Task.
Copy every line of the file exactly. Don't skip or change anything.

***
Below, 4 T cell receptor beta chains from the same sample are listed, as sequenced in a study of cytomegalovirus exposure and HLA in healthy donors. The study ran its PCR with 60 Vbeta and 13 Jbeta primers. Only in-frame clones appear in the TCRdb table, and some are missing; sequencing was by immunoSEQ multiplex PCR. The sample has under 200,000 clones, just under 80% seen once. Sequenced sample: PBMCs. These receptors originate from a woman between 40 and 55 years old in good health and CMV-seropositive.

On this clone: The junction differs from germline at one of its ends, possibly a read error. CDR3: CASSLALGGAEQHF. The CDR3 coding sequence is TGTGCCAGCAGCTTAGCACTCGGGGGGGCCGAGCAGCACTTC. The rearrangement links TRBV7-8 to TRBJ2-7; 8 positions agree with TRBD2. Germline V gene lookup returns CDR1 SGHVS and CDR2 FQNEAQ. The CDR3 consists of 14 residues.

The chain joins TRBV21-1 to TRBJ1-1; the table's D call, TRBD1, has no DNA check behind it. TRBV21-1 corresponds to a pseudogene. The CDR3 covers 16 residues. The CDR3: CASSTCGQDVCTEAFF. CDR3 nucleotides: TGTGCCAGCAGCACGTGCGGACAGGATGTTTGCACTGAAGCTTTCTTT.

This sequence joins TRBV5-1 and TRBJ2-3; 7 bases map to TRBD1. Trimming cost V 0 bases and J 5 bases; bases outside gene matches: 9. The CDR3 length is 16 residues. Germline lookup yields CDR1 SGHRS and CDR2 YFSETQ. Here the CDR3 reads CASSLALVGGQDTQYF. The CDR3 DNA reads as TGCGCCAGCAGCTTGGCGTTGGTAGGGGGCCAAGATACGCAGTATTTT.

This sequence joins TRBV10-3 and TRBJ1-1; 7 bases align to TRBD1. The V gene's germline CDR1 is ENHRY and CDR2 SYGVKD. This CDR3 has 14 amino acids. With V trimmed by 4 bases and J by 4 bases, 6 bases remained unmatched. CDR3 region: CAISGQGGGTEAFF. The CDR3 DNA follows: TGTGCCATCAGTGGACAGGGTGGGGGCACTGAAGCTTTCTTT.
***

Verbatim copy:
Below, 4 T cell receptor beta chains from the same sample are listed, as sequenced in a study of cytomegalovirus exposure and HLA in healthy donors. The study ran its PCR with 60 Vbeta and 13 Jbeta primers. Only in-frame clones appear in the TCRdb table, and some are missing; sequencing was by immunoSEQ multiplex PCR. The sample has under 200,000 clones, just under 80% seen once. Sequenced sample: PBMCs. These receptors originate from a woman between 40 and 55 years old in good health and CMV-seropositive.

On this clone: The junction differs from germline at one of its ends, possibly a read error. CDR3: CASSLALGGAEQHF. The CDR3 coding sequence is TGTGCCAGCAGCTTAGCACTCGGGGGGGCCGAGCAGCACTTC. The rearrangement links TRBV7-8 to TRBJ2-7; 8 positions agree with TRBD2. Germline V gene lookup returns CDR1 SGHVS and CDR2 FQNEAQ. The CDR3 consists of 14 residues.

The chain joins TRBV21-1 to TRBJ1-1; the table's D call, TRBD1, has no DNA check behind it. TRBV21-1 corresponds to a pseudogene. The CDR3 covers 16 residues. The CDR3: CASSTCGQDVCTEAFF. CDR3 nucleotides: TGTGCCAGCAGCACGTGCGGACAGGATGTTTGCACTGAAGCTTTCTTT.

This sequence joins TRBV5-1 and TRBJ2-3; 7 bases map to TRBD1. Trimming cost V 0 bases and J 5 bases; bases outside gene matches: 9. The CDR3 length is 16 residues. Germline lookup yields CDR1 SGHRS and CDR2 YFSETQ. Here the CDR3 reads CASSLALVGGQDTQYF. The CDR3 DNA reads as TGCGCCAGCAGCTTGGCGTTGGTAGGGGGCCAAGATACGCAGTATTTT.

This sequence joins TRBV10-3 and TRBJ1-1; 7 bases align to TRBD1. The V gene's germline CDR1 is ENHRY and CDR2 SYGVKD. This CDR3 has 14 amino acids. With V trimmed by 4 bases and J by 4 bases, 6 bases remained unmatched. CDR3 region: CAISGQGGGTEAFF. The CDR3 DNA follows: TGTGCCATCAGTGGACAGGGTGGGGGCACTGAAGCTTTCTTT.